Not all Project Managers are able to transition to the Agile Scrum Master role.  It seems simple on the surface, but it’s a dramatic shift in how you work.

Some Project Managers find Scrum to be the answer to what hasn’t worked for them in the past, find it very intuitive because it reflects a lot of the ways they already work, and are able to embrace it completely.  Many others find the transition so completely opposite of everything they know and identify success with that they are not able to make it.

Don’t automatically assume it’s generational; instead, realize that it’s mostly a symptom of classical management training.  Those that believe strongly in hierarchy, giving out orders to direct reports, and getting status updates regularly have a difficult time believing that self-organization, teamwork, and empowerment are more than just catch phrases that provide a hiding place for those that don’t want to answer to the boss.

A common difficulty for Project Managers that are classically trained is that Scrum recognizes and embraces that we know very little when we start, and that the plan will change as we progress.  It seems very abstract.  Conversely, traditional training tells us that if we are as concrete as possible upfront with our requirements, our Project Plan, our design, and our scope, we will be measured as doing a great job.  Unfortunately, the customer is often left out of the loop, and ends up being less than delighted with the end product.  They are not amused by the love affair we have with planning and the comfort all of those complicated documents and diagrams seem to give us.  Some new ScrumMasters that have felt constrained by traditional project management see Scrum as a license to not manage or document anything.  That, of course, doesn’t work well either.

Customers are beyond thrilled when they can see a prototype with their own eyes (no matter how simplistic it is), give input to a product as it takes shape, and find that we can adjust when we have conversations with them that start with, “That’s pretty good, but now that I see it, I wonder if you could change (fill in the blank)?”  Scrum provides a framework to handle the discoveries along the way, the ability to deal with changes in priorities, and builds in ideas like:  “Inspect and Adapt”, and “Just Enough.”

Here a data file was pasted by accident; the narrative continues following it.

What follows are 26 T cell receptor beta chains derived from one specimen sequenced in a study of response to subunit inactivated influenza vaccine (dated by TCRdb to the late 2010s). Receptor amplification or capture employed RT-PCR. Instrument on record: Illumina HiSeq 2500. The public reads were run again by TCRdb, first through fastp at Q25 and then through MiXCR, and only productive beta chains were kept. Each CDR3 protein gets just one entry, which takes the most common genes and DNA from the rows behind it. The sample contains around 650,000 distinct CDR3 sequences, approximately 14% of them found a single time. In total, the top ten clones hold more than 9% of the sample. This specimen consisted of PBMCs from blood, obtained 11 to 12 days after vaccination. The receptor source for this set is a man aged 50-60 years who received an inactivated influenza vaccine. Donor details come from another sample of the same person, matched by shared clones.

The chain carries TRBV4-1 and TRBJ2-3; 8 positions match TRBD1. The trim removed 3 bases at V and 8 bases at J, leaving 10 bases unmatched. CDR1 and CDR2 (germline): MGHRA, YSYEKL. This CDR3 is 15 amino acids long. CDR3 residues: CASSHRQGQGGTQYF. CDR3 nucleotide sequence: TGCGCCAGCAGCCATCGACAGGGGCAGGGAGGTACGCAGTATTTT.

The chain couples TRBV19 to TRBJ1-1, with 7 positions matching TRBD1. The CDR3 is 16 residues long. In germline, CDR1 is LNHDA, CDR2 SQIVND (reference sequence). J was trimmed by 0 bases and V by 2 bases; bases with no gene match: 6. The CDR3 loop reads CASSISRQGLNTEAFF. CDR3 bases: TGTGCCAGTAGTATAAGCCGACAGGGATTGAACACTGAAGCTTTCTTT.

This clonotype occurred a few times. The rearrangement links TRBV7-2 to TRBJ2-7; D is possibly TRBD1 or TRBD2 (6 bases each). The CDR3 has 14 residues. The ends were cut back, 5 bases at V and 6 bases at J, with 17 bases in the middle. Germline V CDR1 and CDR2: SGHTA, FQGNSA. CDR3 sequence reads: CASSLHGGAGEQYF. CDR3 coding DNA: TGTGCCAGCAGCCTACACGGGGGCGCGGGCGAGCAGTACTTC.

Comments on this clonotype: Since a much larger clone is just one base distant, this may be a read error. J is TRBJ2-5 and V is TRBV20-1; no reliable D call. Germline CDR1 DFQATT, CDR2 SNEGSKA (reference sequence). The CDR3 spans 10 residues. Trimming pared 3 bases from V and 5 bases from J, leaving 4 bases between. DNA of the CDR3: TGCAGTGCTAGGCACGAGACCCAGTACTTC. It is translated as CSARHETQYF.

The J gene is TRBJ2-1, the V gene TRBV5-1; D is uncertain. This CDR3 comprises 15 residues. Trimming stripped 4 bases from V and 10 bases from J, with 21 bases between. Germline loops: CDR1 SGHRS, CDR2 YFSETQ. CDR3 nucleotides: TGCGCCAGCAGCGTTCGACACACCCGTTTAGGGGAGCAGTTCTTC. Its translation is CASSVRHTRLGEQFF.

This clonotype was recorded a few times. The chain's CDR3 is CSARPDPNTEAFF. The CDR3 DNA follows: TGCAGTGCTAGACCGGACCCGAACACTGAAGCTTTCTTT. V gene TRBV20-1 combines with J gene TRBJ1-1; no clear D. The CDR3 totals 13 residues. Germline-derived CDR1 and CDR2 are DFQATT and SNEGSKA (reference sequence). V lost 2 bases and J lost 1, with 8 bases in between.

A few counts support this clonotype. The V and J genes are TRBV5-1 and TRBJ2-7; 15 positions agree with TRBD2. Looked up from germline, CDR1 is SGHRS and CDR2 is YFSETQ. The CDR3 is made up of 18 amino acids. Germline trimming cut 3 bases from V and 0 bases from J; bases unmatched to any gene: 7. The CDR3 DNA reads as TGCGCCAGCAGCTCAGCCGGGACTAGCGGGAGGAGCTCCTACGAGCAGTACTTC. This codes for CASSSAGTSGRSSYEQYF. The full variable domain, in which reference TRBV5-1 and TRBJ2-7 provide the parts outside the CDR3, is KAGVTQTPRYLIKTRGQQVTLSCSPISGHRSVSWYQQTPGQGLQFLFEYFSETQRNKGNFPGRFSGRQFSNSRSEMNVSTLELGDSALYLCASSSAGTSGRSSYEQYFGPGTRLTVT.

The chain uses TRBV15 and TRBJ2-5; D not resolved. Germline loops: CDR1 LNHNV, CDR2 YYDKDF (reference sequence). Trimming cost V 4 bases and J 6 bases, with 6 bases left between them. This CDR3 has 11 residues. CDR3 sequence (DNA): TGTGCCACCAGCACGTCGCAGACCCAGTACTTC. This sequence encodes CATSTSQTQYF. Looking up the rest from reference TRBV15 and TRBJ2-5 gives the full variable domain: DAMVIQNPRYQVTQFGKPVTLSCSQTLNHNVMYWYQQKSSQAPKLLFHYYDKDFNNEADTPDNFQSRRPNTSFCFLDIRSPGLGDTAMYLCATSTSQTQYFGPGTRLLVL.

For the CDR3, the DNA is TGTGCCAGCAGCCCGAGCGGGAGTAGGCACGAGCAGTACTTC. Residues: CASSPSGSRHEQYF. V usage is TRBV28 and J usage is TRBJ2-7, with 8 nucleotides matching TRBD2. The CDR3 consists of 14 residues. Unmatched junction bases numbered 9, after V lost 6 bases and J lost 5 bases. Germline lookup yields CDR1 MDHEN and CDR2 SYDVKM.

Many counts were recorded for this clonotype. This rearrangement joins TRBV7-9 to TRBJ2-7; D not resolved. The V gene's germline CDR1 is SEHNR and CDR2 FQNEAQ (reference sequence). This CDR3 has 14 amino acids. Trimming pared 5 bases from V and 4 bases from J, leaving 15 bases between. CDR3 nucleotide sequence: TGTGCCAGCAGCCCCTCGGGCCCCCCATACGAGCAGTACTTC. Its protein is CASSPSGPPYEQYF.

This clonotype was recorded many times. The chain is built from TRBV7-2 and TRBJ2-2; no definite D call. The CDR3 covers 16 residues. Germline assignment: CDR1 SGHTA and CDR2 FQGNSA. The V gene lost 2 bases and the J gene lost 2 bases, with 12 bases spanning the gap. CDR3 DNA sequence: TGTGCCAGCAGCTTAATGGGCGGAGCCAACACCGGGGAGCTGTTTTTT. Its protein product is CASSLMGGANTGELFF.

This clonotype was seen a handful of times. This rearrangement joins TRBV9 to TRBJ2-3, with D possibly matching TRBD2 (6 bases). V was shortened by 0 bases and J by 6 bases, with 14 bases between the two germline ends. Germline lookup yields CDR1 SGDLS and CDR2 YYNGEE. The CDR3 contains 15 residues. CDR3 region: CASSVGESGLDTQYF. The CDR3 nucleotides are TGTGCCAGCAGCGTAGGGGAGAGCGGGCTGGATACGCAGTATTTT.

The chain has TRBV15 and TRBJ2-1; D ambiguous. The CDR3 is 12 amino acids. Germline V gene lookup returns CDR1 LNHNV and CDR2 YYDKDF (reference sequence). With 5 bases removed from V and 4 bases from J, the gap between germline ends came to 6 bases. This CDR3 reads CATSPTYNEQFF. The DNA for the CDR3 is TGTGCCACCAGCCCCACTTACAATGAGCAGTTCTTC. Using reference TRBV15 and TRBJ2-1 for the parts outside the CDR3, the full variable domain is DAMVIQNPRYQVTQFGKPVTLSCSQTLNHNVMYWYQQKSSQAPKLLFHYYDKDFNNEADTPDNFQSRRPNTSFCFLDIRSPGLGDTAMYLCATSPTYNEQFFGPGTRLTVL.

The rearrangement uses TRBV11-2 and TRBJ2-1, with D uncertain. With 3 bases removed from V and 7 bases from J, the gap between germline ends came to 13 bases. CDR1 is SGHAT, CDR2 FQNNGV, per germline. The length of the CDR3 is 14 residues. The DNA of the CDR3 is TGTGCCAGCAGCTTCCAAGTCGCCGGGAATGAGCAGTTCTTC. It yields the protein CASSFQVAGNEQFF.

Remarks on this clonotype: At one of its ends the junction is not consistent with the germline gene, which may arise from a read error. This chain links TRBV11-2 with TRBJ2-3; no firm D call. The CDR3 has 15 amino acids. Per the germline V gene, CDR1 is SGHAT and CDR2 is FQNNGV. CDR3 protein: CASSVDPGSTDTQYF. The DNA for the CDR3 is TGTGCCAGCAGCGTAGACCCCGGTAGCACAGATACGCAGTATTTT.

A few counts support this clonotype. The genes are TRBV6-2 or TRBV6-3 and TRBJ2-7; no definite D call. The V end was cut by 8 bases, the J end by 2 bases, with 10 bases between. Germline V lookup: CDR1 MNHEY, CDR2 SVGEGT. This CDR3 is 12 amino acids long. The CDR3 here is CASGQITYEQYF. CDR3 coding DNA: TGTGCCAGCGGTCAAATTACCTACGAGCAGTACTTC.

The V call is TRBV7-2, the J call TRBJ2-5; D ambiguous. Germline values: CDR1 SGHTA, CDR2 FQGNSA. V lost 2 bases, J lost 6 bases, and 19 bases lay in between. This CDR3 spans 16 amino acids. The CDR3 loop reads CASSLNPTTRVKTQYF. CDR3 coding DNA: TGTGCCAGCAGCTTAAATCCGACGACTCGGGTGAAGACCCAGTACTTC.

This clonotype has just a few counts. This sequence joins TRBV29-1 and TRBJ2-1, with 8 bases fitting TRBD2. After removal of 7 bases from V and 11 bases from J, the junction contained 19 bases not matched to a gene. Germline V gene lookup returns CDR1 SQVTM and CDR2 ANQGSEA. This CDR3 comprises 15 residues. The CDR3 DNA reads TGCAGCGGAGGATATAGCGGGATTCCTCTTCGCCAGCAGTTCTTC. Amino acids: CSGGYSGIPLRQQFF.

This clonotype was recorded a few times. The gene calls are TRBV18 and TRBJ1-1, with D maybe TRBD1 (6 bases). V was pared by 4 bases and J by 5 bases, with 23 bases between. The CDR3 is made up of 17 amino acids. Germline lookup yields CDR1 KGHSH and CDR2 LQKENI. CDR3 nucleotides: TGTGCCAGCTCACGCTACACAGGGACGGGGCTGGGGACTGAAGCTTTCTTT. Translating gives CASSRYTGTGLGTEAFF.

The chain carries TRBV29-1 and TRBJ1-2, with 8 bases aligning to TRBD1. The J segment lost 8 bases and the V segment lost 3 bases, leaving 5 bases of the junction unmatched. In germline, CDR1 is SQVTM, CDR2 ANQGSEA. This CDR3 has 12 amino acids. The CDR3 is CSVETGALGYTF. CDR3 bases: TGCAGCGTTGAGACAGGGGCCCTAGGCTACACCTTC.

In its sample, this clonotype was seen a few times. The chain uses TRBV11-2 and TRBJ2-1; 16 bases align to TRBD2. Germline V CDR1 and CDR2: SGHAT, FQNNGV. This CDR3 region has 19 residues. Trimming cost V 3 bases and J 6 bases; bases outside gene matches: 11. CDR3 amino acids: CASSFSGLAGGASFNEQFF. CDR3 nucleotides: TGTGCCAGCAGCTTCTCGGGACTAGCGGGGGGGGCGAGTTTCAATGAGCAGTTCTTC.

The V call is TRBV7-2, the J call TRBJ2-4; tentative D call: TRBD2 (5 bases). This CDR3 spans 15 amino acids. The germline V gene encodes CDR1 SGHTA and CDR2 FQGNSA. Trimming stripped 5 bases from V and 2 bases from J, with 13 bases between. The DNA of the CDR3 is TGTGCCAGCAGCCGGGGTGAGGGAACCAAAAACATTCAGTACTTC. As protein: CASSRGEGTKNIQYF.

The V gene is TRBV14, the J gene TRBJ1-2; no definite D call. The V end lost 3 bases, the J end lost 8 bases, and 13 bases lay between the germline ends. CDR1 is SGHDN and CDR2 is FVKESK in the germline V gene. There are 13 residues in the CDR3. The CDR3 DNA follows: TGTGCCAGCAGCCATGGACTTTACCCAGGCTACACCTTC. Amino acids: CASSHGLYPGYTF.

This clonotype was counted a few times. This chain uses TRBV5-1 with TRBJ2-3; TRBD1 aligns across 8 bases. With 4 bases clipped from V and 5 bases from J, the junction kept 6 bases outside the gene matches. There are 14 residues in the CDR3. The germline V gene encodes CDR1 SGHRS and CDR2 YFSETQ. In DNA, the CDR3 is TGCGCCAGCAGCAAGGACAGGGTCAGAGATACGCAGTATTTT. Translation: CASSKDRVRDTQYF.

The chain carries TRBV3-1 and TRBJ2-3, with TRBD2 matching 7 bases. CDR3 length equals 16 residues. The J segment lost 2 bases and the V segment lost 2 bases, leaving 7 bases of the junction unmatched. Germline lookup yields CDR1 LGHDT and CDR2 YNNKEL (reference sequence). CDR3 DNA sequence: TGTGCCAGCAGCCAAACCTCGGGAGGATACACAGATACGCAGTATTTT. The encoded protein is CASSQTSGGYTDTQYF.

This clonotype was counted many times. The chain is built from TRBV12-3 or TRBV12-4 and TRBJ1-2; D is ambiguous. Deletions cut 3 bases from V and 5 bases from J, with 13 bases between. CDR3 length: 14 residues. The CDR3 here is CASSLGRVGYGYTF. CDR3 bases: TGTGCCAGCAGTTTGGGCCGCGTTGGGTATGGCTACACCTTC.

Many newly minted ScrumMasters have white knuckles the first few iterations they use Scrum.  That is – until they see the excitement of their team or early success on a project – often before they would have even had the first draft of requirements written.  Some even get to see the delight of their customer(s) first hand, maybe for the first time.   That’s when they are able to start to get over the anxiety of not having a heavyweight process that requires a lot of upfront effort that is often mistaken for progress.

The seismic shift is in what you manage; not that you don’t manage.  Making that shift is often what is not possible for Project Managers.  They can’t conceive that anyone could be as good as they are at managing the work; they have made a career out of defining and sequencing tasks, then making sure people do what they’re told.  The team now does much of what they’ve spent years doing.  The Project Manager may not even have the skills and ability to shift their focus to guiding the team, looking two or three Sprints ahead to clear potential impediments, and getting behind their teams as a servant leader.

There isn’t a magic formula for determining if a Project Manager can make the transition to Scrum.  What you need to be aware of is when to make a change if they don’t.  Resist the urge to give it time, or hope that they’ll eventually get it.  When the team is constantly churning, that’s a good sign that their leader – the Agile Scrum Master – isn’t working out.  Sometimes with coaching there is improvement, and the team will almost always be responsive to that and be patient with the Agile Scrum Master.  If there isn’t improvement – or worse, complete resistance – you have to make a change sooner instead of later.  The damage that can be made to a team’s morale, and the organization’s Scrum Implementation, is often irreversible.  Observe your teams.  Listen to your teams.  And don’t be afraid to make a change.

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